The flight attendant simultaneously picked up our meal trays when she offered us a second round of beverages. This isn’t the case on most flights we’ve taken; flight attendants usually wait until the end of the food and beverage service to pick up trash. About an hour later, we were surprised with another round of food service; this time ice cream and water.
Update: OMG, another course—this time a cinnamon bun or chicken-filled pastry in a little blue and white gift box.
Flight attendants were friendly and accommodating. We couldn’t judge their fluency in Dutch but they spoke English perfectly. The one serving us happened to speak five different languages.
Best seatback entertainment system we ever met
On transatlantic flights, you’re always looking for a way to make time pass quickly. Our plane had a modern touchscreen personal entertainment system definitely worth writing home about. No Wi-Fi but probably every other function you can imagine beyond the usual movies, TV and audio programs.
- Among the more cutting- edge options were Berlitz language programs and an online program, called Relaxline, which promises to help you relax. I started off with a 15-question test to measure my level of stress. I was delighted when I read, “Either your life is a pretty calm one or you are a Tibetan monk.” So I moved on to check out what else was available.
- An excellent mapping function (called My Flight) allowed you to track your flight and follow all the flight data. You could simply touch the screen to expand or shrink the map.
- There was a channel that allowed you to read about the major sightseeing attractions at most of the cities served by the airline and watch 8-minute videos.
- Seat Chat was something we had never seen before. The program allowed you to identify a passenger by seat number (Presumably, even someone you don’t know) and start an e-chat with them on your monitor.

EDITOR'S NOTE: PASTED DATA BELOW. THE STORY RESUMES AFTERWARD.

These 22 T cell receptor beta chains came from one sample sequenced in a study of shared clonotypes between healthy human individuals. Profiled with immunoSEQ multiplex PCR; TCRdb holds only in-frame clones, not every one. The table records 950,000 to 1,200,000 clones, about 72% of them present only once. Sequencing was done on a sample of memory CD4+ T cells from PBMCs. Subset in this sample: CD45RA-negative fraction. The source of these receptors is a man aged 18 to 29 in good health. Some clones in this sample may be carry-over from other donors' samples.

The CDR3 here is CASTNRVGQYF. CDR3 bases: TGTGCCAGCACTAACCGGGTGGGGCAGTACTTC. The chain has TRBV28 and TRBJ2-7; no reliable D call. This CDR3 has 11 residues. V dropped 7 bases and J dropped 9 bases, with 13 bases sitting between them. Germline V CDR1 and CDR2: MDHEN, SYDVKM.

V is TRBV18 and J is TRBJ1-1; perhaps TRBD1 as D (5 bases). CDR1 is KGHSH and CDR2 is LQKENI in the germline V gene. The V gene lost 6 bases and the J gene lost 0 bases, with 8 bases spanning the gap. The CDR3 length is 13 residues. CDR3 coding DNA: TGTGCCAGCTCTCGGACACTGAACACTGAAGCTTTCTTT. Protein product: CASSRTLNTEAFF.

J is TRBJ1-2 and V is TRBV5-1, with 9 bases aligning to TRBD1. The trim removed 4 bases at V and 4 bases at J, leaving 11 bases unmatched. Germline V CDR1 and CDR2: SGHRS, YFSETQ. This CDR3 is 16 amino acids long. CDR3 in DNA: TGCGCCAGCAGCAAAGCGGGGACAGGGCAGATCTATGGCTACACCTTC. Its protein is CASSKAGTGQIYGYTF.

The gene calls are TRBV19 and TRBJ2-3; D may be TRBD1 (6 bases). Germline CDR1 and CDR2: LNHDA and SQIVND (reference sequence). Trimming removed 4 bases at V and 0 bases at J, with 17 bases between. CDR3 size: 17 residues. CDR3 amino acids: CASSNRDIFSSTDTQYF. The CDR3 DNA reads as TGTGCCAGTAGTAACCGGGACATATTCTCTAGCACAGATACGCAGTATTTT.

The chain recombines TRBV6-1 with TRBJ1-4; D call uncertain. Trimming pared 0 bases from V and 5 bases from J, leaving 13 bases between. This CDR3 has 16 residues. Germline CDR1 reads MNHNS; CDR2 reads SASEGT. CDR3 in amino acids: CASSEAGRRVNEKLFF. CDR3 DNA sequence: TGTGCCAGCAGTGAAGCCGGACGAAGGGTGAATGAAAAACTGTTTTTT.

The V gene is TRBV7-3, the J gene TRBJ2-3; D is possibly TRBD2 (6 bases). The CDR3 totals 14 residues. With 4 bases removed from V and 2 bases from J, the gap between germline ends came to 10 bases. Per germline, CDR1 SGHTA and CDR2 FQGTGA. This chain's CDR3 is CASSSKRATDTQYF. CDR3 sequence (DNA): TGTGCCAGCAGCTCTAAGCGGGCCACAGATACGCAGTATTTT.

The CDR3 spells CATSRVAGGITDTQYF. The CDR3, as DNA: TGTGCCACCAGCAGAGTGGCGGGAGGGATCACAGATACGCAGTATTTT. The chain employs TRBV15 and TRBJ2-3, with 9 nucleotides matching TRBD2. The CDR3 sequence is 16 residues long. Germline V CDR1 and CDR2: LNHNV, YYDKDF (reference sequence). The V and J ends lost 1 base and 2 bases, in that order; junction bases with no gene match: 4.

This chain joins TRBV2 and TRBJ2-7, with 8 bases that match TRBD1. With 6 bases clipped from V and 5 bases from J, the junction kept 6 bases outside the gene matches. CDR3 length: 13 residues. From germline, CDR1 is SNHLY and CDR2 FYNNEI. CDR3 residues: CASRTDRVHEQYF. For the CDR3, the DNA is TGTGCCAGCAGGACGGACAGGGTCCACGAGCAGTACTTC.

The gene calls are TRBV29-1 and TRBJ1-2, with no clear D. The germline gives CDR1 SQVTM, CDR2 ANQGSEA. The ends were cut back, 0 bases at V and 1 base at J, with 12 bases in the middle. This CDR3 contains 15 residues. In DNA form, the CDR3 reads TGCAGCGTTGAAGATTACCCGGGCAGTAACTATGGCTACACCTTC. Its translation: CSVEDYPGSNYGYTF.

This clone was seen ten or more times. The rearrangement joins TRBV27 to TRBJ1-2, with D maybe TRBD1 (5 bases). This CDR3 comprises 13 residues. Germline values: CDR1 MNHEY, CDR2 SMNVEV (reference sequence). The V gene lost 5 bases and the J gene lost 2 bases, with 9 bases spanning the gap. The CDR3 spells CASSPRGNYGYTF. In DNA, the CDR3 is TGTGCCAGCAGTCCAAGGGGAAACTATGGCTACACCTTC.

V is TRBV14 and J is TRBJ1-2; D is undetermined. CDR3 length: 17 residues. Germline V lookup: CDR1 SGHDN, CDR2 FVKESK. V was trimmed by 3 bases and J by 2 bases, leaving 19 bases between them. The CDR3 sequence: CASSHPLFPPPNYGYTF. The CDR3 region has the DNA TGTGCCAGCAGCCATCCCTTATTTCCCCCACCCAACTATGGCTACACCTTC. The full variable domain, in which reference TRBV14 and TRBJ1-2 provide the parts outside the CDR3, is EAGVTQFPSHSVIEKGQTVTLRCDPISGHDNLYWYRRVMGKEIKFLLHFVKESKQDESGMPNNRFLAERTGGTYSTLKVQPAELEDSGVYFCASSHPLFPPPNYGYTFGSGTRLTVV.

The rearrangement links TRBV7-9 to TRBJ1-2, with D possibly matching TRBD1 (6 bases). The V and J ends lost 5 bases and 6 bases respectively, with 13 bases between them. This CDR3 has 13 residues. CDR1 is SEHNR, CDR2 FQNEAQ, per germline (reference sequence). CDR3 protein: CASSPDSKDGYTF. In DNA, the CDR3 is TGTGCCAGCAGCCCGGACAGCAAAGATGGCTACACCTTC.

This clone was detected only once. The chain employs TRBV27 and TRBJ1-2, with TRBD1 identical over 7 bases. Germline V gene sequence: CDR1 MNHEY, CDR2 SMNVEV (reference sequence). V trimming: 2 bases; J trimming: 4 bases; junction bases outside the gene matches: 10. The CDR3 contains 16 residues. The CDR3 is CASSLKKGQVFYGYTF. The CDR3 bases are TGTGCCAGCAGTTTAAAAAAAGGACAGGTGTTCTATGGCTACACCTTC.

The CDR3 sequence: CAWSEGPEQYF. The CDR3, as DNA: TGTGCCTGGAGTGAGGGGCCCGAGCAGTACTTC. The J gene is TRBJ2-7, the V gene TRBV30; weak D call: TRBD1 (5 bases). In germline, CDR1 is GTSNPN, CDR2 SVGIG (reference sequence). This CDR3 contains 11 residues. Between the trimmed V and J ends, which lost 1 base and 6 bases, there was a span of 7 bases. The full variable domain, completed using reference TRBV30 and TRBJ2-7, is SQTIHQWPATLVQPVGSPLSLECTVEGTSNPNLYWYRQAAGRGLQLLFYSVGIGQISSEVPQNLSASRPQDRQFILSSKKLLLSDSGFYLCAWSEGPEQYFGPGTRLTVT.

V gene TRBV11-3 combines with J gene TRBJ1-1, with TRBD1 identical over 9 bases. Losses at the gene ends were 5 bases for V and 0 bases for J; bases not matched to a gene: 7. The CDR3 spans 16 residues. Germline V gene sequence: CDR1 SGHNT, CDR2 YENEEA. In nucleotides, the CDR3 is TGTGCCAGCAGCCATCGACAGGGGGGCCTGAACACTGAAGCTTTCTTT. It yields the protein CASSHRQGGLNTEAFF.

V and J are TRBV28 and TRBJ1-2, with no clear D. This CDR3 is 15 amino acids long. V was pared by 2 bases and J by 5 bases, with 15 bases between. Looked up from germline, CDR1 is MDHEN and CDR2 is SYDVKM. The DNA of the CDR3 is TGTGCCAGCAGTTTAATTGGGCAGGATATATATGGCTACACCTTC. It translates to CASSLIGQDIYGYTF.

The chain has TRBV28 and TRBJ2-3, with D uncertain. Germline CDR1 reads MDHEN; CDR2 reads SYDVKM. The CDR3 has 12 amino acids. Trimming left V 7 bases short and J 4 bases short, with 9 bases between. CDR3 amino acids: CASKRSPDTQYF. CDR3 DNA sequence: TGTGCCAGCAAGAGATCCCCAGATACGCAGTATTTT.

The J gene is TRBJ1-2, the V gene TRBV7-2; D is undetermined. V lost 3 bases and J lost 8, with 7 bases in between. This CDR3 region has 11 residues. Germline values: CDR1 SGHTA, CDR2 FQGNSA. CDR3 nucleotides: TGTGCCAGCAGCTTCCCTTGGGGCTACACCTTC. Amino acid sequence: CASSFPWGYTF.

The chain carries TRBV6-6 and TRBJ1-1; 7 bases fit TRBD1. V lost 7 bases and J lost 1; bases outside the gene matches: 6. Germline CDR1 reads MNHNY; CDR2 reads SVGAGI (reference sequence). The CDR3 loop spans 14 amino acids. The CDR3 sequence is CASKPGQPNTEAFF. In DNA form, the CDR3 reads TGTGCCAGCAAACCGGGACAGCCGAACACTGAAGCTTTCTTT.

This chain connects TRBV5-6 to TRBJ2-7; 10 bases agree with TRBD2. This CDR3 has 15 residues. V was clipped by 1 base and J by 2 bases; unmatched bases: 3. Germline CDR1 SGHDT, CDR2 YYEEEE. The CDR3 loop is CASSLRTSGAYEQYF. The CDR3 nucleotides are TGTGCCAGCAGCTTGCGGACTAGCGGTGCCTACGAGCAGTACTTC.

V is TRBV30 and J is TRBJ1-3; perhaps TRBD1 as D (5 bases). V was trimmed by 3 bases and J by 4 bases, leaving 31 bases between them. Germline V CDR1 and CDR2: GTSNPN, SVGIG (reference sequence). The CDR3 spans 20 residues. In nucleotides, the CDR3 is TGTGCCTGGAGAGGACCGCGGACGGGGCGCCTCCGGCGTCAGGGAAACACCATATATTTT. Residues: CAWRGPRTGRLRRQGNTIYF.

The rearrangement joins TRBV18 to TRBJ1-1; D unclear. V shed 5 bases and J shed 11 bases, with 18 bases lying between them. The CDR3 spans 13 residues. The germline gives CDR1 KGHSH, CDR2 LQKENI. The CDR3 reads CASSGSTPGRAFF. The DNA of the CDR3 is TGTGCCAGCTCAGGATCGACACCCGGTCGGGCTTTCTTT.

- Sky Mall may have gone out of business but this electronic shopping channel had all the bells and whistles. It was extremely appealing with great photos and descriptions. (I was tempted to buy a fragrance I didn’t need or like.)
Proximity can either breed contempt or familiarity. We became friendly with the person sitting in the middle, a man from the south of the Netherlands on his way to a medical conference in New Amsterdam (Manhattan). He was the one who told us that his colleagues had overheard a rumor that the Royal family was in the first class cabin, and that their presence was the “technical” problem that held up the flight.
No, they didn’t sit in steerage with us and we didn’t even catch a glimpse of royalty but it made for an exciting flight.
Based on our first-time experience, we would fly KLM again. Although it was an imperfect flight experience (in terms of comfort), the meal, entertainment and service were really exceptional and we have come to realize you can’t expect too much more when flying economy, or in this case economy comfort.
Tip for travelers:
- Because we flew Delta from NYC to Amsterdam and KLM is a codeshare partner, we weren’t able to book Economy Comfort return seats on KLM until we checked-in in Amsterdam. By that time, the upgrade cost us a whopping $101 per ticket. (We read in the inflight magazine, Holland Herald, that the price increases as your purchase gets closer to the time of the flight so if you have an option to reserve seats early, do so).
For more information, including routes, see the KLM website.
Also on More Time To Travel:
- What is it like to fly Aeromexico?
- What is it like to fly British Airways?
- What is it like to fly Swiss International Airlines?
- What is it like to fly Volaris?
- What is it like to fly WestJet?
- What is it like to fly Interjet?
- What is it like to fly Cathay Pacific Premium Economy?
- What is it like to fly China Eastern Airlines?
- What is it like to fly United BusinessFirst?